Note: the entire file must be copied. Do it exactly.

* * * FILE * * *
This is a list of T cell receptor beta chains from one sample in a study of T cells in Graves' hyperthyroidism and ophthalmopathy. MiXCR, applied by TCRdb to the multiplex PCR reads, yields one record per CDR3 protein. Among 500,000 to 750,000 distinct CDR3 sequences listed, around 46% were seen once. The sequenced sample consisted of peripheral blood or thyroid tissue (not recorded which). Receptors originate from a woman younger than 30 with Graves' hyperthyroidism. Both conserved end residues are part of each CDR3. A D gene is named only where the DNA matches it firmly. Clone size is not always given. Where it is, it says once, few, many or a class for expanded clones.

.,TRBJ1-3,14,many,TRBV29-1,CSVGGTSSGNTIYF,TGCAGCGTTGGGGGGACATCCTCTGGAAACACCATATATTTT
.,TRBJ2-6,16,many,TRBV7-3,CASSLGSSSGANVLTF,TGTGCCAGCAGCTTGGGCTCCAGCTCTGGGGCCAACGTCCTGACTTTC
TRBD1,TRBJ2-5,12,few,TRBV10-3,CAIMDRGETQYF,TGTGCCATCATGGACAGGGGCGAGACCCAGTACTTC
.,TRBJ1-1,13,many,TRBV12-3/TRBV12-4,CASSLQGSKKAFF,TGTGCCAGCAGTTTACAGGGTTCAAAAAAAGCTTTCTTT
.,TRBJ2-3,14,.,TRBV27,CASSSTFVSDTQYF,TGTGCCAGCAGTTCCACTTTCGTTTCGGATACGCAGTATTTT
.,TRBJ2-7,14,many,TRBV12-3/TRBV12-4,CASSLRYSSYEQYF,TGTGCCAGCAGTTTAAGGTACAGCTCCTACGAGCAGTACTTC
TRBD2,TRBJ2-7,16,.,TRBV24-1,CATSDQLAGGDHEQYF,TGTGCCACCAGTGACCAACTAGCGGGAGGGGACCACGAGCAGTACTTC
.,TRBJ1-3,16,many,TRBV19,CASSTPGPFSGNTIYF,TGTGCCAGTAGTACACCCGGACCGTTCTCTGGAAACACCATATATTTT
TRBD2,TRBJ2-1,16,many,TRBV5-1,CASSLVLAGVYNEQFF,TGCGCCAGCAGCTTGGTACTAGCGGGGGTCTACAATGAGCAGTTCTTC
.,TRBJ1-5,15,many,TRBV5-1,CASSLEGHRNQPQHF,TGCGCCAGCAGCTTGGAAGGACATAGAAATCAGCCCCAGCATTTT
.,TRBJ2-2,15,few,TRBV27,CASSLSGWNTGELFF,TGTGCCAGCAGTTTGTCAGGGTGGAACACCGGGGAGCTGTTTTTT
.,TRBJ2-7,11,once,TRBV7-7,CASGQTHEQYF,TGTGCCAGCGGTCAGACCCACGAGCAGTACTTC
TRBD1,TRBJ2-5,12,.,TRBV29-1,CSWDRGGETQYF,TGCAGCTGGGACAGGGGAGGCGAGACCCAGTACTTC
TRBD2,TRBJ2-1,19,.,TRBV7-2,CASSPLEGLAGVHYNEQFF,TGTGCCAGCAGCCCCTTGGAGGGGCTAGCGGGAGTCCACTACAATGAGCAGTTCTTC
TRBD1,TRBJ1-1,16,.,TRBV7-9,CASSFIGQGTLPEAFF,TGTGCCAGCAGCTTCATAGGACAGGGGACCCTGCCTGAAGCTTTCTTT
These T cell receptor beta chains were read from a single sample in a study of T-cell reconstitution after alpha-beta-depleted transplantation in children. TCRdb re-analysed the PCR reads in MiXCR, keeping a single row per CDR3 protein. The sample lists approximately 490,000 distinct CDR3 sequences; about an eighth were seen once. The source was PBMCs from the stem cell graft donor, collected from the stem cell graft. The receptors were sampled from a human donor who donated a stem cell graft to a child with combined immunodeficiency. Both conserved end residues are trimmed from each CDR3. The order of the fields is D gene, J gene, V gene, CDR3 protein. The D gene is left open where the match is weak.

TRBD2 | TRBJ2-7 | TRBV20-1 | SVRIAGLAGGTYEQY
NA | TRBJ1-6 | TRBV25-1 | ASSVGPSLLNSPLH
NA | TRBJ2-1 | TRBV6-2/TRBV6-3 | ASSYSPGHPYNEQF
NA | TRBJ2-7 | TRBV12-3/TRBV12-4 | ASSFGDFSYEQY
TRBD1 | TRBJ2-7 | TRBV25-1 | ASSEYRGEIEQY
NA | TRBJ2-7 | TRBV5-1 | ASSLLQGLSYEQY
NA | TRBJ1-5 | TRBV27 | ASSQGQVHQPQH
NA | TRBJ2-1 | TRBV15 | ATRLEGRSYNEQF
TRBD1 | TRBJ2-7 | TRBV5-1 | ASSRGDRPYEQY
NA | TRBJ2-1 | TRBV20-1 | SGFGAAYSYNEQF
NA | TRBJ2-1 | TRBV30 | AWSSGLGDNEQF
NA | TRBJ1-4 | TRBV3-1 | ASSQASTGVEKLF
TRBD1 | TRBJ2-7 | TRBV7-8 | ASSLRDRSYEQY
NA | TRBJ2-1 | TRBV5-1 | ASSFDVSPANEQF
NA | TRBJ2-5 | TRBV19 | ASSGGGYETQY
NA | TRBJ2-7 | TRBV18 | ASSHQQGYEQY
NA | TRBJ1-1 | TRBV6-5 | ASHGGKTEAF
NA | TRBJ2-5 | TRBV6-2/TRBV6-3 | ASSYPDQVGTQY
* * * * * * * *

This is a list of T cell receptor beta chains from one sample in a study of T cells in Graves' hyperthyroidism and ophthalmopathy. MiXCR, applied by TCRdb to the multiplex PCR reads, yields one record per CDR3 protein. Among 500,000 to 750,000 distinct CDR3 sequences listed, around 46% were seen once. The sequenced sample consisted of peripheral blood or thyroid tissue (not recorded which). Receptors originate from a woman younger than 30 with Graves' hyperthyroidism. Both conserved end residues are part of each CDR3. A D gene is named only where the DNA matches it firmly. Clone size is not always given. Where it is, it says once, few, many or a class for expanded clones.

.,TRBJ1-3,14,many,TRBV29-1,CSVGGTSSGNTIYF,TGCAGCGTTGGGGGGACATCCTCTGGAAACACCATATATTTT
.,TRBJ2-6,16,many,TRBV7-3,CASSLGSSSGANVLTF,TGTGCCAGCAGCTTGGGCTCCAGCTCTGGGGCCAACGTCCTGACTTTC
TRBD1,TRBJ2-5,12,few,TRBV10-3,CAIMDRGETQYF,TGTGCCATCATGGACAGGGGCGAGACCCAGTACTTC
.,TRBJ1-1,13,many,TRBV12-3/TRBV12-4,CASSLQGSKKAFF,TGTGCCAGCAGTTTACAGGGTTCAAAAAAAGCTTTCTTT
.,TRBJ2-3,14,.,TRBV27,CASSSTFVSDTQYF,TGTGCCAGCAGTTCCACTTTCGTTTCGGATACGCAGTATTTT
.,TRBJ2-7,14,many,TRBV12-3/TRBV12-4,CASSLRYSSYEQYF,TGTGCCAGCAGTTTAAGGTACAGCTCCTACGAGCAGTACTTC
TRBD2,TRBJ2-7,16,.,TRBV24-1,CATSDQLAGGDHEQYF,TGTGCCACCAGTGACCAACTAGCGGGAGGGGACCACGAGCAGTACTTC
.,TRBJ1-3,16,many,TRBV19,CASSTPGPFSGNTIYF,TGTGCCAGTAGTACACCCGGACCGTTCTCTGGAAACACCATATATTTT
TRBD2,TRBJ2-1,16,many,TRBV5-1,CASSLVLAGVYNEQFF,TGCGCCAGCAGCTTGGTACTAGCGGGGGTCTACAATGAGCAGTTCTTC
.,TRBJ1-5,15,many,TRBV5-1,CASSLEGHRNQPQHF,TGCGCCAGCAGCTTGGAAGGACATAGAAATCAGCCCCAGCATTTT
.,TRBJ2-2,15,few,TRBV27,CASSLSGWNTGELFF,TGTGCCAGCAGTTTGTCAGGGTGGAACACCGGGGAGCTGTTTTTT
.,TRBJ2-7,11,once,TRBV7-7,CASGQTHEQYF,TGTGCCAGCGGTCAGACCCACGAGCAGTACTTC
TRBD1,TRBJ2-5,12,.,TRBV29-1,CSWDRGGETQYF,TGCAGCTGGGACAGGGGAGGCGAGACCCAGTACTTC
TRBD2,TRBJ2-1,19,.,TRBV7-2,CASSPLEGLAGVHYNEQFF,TGTGCCAGCAGCCCCTTGGAGGGGCTAGCGGGAGTCCACTACAATGAGCAGTTCTTC
TRBD1,TRBJ1-1,16,.,TRBV7-9,CASSFIGQGTLPEAFF,TGTGCCAGCAGCTTCATAGGACAGGGGACCCTGCCTGAAGCTTTCTTT
These T cell receptor beta chains were read from a single sample in a study of T-cell reconstitution after alpha-beta-depleted transplantation in children. TCRdb re-analysed the PCR reads in MiXCR, keeping a single row per CDR3 protein. The sample lists approximately 490,000 distinct CDR3 sequences; about an eighth were seen once. The source was PBMCs from the stem cell graft donor, collected from the stem cell graft. The receptors were sampled from a human donor who donated a stem cell graft to a child with combined immunodeficiency. Both conserved end residues are trimmed from each CDR3. The order of the fields is D gene, J gene, V gene, CDR3 protein. The D gene is left open where the match is weak.

TRBD2 | TRBJ2-7 | TRBV20-1 | SVRIAGLAGGTYEQY
NA | TRBJ1-6 | TRBV25-1 | ASSVGPSLLNSPLH
NA | TRBJ2-1 | TRBV6-2/TRBV6-3 | ASSYSPGHPYNEQF
NA | TRBJ2-7 | TRBV12-3/TRBV12-4 | ASSFGDFSYEQY
TRBD1 | TRBJ2-7 | TRBV25-1 | ASSEYRGEIEQY
NA | TRBJ2-7 | TRBV5-1 | ASSLLQGLSYEQY
NA | TRBJ1-5 | TRBV27 | ASSQGQVHQPQH
NA | TRBJ2-1 | TRBV15 | ATRLEGRSYNEQF
TRBD1 | TRBJ2-7 | TRBV5-1 | ASSRGDRPYEQY
NA | TRBJ2-1 | TRBV20-1 | SGFGAAYSYNEQF
NA | TRBJ2-1 | TRBV30 | AWSSGLGDNEQF
NA | TRBJ1-4 | TRBV3-1 | ASSQASTGVEKLF
TRBD1 | TRBJ2-7 | TRBV7-8 | ASSLRDRSYEQY
NA | TRBJ2-1 | TRBV5-1 | ASSFDVSPANEQF
NA | TRBJ2-5 | TRBV19 | ASSGGGYETQY
NA | TRBJ2-7 | TRBV18 | ASSHQQGYEQY
NA | TRBJ1-1 | TRBV6-5 | ASHGGKTEAF
NA | TRBJ2-5 | TRBV6-2/TRBV6-3 | ASSYPDQVGTQY